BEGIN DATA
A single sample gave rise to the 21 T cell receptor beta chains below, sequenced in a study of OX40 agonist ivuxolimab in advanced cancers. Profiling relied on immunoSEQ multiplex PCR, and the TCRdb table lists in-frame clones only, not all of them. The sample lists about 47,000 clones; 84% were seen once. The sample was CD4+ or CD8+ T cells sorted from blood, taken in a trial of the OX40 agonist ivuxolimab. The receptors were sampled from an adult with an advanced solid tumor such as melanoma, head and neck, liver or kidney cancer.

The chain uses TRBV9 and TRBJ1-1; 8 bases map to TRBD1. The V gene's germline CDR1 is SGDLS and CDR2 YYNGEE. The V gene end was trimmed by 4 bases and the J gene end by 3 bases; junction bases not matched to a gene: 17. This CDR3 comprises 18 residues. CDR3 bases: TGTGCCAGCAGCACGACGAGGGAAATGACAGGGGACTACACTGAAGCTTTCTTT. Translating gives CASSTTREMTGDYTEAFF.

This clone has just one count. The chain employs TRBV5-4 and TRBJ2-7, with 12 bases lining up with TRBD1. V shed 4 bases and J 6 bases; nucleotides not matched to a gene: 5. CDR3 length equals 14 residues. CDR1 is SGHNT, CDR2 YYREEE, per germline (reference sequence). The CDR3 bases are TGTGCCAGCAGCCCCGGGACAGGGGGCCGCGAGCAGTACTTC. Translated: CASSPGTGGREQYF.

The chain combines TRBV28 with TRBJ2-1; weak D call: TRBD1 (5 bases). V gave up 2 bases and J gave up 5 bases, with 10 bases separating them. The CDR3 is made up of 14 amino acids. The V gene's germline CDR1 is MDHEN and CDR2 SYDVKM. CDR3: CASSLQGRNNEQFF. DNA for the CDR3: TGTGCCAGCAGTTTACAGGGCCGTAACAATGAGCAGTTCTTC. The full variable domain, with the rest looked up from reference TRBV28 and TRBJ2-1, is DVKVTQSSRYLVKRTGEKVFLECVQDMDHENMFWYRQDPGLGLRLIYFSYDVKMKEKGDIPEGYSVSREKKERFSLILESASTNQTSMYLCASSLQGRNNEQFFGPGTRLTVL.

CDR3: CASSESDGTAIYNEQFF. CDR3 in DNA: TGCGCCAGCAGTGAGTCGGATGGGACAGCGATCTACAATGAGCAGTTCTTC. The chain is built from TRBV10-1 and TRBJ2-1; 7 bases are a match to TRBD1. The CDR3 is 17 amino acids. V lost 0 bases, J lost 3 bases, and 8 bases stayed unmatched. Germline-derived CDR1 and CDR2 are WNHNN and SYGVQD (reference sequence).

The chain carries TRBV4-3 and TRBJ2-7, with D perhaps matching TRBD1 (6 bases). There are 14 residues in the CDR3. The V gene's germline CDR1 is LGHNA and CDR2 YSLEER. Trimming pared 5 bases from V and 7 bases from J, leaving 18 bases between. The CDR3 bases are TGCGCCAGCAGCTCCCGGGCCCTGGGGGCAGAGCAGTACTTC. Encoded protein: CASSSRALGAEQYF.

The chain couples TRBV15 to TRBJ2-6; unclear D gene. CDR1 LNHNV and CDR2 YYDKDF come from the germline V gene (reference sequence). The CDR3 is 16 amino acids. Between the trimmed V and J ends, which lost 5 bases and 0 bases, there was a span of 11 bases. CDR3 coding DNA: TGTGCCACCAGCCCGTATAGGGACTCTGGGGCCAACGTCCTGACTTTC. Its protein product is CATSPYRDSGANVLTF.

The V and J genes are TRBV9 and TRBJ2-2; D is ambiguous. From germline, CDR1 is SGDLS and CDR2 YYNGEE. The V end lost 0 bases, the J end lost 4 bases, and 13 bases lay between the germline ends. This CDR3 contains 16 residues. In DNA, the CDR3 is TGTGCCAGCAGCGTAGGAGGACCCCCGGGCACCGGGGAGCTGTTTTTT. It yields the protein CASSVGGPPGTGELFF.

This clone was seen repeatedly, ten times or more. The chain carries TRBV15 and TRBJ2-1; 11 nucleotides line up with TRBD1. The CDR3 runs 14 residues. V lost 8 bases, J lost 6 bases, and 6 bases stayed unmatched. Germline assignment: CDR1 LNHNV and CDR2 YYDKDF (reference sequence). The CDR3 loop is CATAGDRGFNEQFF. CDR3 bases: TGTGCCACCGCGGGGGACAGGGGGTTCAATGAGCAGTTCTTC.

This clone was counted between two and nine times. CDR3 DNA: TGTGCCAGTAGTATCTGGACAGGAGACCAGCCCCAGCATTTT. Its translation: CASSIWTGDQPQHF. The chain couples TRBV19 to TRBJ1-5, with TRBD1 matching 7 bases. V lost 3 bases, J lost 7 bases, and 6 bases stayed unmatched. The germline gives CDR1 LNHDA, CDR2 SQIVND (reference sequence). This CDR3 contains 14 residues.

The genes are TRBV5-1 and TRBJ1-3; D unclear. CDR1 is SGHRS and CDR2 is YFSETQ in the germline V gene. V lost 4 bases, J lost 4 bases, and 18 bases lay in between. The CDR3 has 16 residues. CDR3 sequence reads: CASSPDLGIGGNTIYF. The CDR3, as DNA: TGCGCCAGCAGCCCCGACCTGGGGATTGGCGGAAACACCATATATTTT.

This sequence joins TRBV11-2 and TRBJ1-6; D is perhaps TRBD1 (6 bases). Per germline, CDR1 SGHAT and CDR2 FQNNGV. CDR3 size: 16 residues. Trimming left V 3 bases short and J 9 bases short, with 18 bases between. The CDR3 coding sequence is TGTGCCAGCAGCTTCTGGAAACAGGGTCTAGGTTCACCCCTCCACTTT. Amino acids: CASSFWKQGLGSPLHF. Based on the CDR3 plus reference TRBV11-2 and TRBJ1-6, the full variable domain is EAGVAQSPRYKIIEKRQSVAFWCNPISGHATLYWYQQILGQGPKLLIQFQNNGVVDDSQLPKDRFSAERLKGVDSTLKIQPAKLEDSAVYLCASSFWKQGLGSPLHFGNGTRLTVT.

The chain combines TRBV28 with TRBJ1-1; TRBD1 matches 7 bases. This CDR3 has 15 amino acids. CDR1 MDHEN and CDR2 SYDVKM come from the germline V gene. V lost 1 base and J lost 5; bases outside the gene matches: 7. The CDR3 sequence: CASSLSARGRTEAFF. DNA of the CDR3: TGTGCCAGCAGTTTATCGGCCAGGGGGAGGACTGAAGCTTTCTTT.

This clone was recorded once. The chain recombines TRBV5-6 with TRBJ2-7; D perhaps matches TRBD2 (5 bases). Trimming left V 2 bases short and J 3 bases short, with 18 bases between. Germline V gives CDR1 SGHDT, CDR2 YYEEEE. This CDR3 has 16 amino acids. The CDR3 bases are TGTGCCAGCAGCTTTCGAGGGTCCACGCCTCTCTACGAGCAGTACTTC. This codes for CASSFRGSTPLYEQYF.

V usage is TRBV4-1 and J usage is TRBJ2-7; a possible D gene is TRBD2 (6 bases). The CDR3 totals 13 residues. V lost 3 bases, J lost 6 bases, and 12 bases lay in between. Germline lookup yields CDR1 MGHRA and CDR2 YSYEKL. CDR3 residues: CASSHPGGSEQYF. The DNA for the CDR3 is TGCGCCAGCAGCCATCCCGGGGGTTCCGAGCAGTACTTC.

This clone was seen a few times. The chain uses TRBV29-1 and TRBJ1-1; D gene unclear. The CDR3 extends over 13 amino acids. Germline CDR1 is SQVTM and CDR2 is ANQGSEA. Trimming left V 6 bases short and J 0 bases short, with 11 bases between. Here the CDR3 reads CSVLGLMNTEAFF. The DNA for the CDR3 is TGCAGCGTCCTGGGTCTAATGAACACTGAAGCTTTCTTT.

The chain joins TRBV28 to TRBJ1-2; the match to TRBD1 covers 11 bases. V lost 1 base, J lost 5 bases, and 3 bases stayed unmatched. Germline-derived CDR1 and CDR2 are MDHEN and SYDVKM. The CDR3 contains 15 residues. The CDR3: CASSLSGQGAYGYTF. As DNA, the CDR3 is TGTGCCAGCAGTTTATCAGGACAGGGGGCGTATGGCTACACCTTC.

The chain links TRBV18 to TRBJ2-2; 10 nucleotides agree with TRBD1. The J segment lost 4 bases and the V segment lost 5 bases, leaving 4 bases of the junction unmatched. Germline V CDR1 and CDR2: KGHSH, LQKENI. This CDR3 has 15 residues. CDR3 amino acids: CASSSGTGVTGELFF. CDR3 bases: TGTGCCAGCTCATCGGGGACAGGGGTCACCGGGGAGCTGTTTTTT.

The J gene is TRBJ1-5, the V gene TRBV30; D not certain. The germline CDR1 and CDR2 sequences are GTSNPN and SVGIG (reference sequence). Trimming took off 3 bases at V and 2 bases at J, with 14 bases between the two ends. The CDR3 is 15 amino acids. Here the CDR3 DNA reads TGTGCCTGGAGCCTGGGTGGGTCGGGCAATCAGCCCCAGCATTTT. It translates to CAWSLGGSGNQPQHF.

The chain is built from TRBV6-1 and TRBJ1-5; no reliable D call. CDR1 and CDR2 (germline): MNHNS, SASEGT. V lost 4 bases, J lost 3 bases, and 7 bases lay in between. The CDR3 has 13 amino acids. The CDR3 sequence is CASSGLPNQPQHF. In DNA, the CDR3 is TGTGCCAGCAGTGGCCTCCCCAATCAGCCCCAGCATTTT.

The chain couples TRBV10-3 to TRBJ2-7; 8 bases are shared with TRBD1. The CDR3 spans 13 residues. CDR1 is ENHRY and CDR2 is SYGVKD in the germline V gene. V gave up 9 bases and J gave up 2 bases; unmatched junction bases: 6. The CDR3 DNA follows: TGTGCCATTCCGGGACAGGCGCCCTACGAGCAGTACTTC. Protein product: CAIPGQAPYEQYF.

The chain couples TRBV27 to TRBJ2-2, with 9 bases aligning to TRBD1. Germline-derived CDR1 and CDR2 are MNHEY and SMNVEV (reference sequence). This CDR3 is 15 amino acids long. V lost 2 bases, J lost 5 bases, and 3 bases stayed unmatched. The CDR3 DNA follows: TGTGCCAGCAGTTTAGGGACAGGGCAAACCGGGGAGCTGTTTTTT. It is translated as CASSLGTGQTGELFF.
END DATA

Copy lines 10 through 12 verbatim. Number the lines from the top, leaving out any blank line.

This clone was counted between two and nine times. CDR3 DNA: TGTGCCAGTAGTATCTGGACAGGAGACCAGCCCCAGCATTTT. Its translation: CASSIWTGDQPQHF. The chain couples TRBV19 to TRBJ1-5, with TRBD1 matching 7 bases. V lost 3 bases, J lost 7 bases, and 6 bases stayed unmatched. The germline gives CDR1 LNHDA, CDR2 SQIVND (reference sequence). This CDR3 contains 14 residues.

The genes are TRBV5-1 and TRBJ1-3; D unclear. CDR1 is SGHRS and CDR2 is YFSETQ in the germline V gene. V lost 4 bases, J lost 4 bases, and 18 bases lay in between. The CDR3 has 16 residues. CDR3 sequence reads: CASSPDLGIGGNTIYF. The CDR3, as DNA: TGCGCCAGCAGCCCCGACCTGGGGATTGGCGGAAACACCATATATTTT.

This sequence joins TRBV11-2 and TRBJ1-6; D is perhaps TRBD1 (6 bases). Per germline, CDR1 SGHAT and CDR2 FQNNGV. CDR3 size: 16 residues. Trimming left V 3 bases short and J 9 bases short, with 18 bases between. The CDR3 coding sequence is TGTGCCAGCAGCTTCTGGAAACAGGGTCTAGGTTCACCCCTCCACTTT. Amino acids: CASSFWKQGLGSPLHF. Based on the CDR3 plus reference TRBV11-2 and TRBJ1-6, the full variable domain is EAGVAQSPRYKIIEKRQSVAFWCNPISGHATLYWYQQILGQGPKLLIQFQNNGVVDDSQLPKDRFSAERLKGVDSTLKIQPAKLEDSAVYLCASSFWKQGLGSPLHFGNGTRLTVT.